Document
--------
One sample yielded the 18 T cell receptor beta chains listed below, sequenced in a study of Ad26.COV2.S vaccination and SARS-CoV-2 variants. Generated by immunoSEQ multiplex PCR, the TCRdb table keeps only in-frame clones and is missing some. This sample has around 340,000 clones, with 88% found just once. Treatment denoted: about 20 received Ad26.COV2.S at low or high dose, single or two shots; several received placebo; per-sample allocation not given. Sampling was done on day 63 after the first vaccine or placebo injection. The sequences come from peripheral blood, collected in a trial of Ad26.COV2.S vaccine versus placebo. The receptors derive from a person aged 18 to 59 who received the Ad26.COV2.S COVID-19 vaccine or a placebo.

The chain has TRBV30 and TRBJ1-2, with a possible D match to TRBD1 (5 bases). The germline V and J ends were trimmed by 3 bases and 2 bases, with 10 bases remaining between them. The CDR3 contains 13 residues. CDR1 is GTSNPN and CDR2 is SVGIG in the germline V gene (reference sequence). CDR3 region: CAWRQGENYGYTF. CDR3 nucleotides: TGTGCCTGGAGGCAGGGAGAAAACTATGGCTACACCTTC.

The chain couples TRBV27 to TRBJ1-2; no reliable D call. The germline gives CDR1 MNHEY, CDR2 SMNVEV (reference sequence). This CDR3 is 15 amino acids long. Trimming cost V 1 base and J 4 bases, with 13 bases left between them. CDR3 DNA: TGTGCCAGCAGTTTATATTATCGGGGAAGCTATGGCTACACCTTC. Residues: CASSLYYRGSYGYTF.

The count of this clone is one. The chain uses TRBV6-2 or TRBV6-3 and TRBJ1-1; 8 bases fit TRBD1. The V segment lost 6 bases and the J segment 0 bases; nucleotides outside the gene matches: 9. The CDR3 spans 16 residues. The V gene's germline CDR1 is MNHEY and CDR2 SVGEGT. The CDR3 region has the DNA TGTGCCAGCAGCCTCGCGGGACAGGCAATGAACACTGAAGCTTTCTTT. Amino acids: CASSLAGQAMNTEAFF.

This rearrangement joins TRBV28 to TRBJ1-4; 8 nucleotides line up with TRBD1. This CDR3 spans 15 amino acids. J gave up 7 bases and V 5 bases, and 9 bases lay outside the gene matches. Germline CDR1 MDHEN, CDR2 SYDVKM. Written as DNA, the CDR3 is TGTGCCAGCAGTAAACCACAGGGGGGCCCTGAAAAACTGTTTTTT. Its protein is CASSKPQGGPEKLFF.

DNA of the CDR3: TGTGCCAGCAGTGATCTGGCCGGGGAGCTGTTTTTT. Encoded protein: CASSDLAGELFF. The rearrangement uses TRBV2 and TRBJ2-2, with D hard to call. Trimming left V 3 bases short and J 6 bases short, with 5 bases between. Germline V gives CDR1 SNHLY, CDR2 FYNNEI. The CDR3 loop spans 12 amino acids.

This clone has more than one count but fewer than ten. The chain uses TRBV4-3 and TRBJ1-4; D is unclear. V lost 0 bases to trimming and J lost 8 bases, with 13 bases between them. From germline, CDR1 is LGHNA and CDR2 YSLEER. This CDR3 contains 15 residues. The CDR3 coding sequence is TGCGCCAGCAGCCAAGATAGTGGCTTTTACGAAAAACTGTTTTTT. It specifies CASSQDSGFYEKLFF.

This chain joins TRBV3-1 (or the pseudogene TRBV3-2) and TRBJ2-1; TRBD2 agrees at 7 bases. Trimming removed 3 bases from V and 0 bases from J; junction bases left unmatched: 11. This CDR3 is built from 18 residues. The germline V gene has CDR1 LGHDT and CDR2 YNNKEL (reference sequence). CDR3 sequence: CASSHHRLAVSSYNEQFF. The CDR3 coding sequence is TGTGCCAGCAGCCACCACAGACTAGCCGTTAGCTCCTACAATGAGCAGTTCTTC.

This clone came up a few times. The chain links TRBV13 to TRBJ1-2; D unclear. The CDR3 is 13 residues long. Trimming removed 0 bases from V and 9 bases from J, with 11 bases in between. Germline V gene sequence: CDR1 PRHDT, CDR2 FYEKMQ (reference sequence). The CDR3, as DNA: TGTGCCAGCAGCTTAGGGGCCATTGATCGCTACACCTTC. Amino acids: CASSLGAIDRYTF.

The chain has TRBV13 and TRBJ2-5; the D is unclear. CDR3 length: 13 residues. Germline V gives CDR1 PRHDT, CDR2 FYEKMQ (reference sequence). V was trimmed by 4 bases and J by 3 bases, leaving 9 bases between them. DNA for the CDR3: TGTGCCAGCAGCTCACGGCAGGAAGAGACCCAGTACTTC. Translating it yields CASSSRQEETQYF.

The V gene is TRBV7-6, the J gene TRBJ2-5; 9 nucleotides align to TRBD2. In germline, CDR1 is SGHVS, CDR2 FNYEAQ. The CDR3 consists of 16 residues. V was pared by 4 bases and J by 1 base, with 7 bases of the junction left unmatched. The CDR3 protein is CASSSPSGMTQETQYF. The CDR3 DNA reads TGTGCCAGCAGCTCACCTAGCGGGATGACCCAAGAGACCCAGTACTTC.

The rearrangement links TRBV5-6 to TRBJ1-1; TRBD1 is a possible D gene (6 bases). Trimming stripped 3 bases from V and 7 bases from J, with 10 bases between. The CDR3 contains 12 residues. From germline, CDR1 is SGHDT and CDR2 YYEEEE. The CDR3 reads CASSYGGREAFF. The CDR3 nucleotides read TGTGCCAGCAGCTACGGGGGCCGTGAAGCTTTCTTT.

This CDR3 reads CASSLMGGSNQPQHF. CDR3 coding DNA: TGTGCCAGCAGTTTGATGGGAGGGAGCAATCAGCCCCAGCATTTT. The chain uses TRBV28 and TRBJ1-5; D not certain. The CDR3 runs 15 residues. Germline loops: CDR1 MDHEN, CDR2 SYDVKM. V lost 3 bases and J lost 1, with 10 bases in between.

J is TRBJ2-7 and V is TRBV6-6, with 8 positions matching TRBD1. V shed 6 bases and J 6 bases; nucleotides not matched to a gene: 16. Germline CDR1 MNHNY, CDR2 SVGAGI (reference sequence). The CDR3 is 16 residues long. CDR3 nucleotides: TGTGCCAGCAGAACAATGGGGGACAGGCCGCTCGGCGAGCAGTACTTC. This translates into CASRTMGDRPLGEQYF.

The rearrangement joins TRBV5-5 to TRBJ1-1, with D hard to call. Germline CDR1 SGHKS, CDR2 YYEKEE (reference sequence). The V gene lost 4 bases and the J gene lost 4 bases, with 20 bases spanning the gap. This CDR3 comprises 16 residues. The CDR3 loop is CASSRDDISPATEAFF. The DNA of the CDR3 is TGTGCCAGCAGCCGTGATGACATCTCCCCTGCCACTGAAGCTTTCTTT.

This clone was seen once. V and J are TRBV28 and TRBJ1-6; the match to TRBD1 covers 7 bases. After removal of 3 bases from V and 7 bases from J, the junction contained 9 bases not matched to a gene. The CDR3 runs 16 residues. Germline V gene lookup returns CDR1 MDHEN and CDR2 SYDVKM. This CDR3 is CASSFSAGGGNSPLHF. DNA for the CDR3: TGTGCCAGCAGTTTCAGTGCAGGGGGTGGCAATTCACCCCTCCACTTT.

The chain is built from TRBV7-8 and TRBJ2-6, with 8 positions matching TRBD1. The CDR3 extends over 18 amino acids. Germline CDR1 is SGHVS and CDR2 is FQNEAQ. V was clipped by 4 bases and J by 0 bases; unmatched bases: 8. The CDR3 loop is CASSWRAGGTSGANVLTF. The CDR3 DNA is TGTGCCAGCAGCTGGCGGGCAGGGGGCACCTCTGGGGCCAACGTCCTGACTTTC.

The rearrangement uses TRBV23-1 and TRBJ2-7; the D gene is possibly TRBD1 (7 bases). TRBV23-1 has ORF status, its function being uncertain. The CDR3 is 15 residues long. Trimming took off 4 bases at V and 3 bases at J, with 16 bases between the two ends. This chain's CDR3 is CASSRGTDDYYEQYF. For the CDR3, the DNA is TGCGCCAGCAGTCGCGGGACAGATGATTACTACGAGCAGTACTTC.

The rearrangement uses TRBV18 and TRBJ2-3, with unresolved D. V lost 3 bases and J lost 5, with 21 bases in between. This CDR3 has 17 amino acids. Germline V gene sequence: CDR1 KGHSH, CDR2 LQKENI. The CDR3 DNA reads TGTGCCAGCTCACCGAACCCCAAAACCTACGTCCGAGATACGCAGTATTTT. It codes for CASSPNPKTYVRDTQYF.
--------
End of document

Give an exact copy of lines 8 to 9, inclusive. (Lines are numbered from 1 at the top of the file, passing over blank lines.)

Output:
This chain joins TRBV3-1 (or the pseudogene TRBV3-2) and TRBJ2-1; TRBD2 agrees at 7 bases. Trimming removed 3 bases from V and 0 bases from J; junction bases left unmatched: 11. This CDR3 is built from 18 residues. The germline V gene has CDR1 LGHDT and CDR2 YNNKEL (reference sequence). CDR3 sequence: CASSHHRLAVSSYNEQFF. The CDR3 coding sequence is TGTGCCAGCAGCCACCACAGACTAGCCGTTAGCTCCTACAATGAGCAGTTCTTC.

This clone came up a few times. The chain links TRBV13 to TRBJ1-2; D unclear. The CDR3 is 13 residues long. Trimming removed 0 bases from V and 9 bases from J, with 11 bases in between. Germline V gene sequence: CDR1 PRHDT, CDR2 FYEKMQ (reference sequence). The CDR3, as DNA: TGTGCCAGCAGCTTAGGGGCCATTGATCGCTACACCTTC. Amino acids: CASSLGAIDRYTF.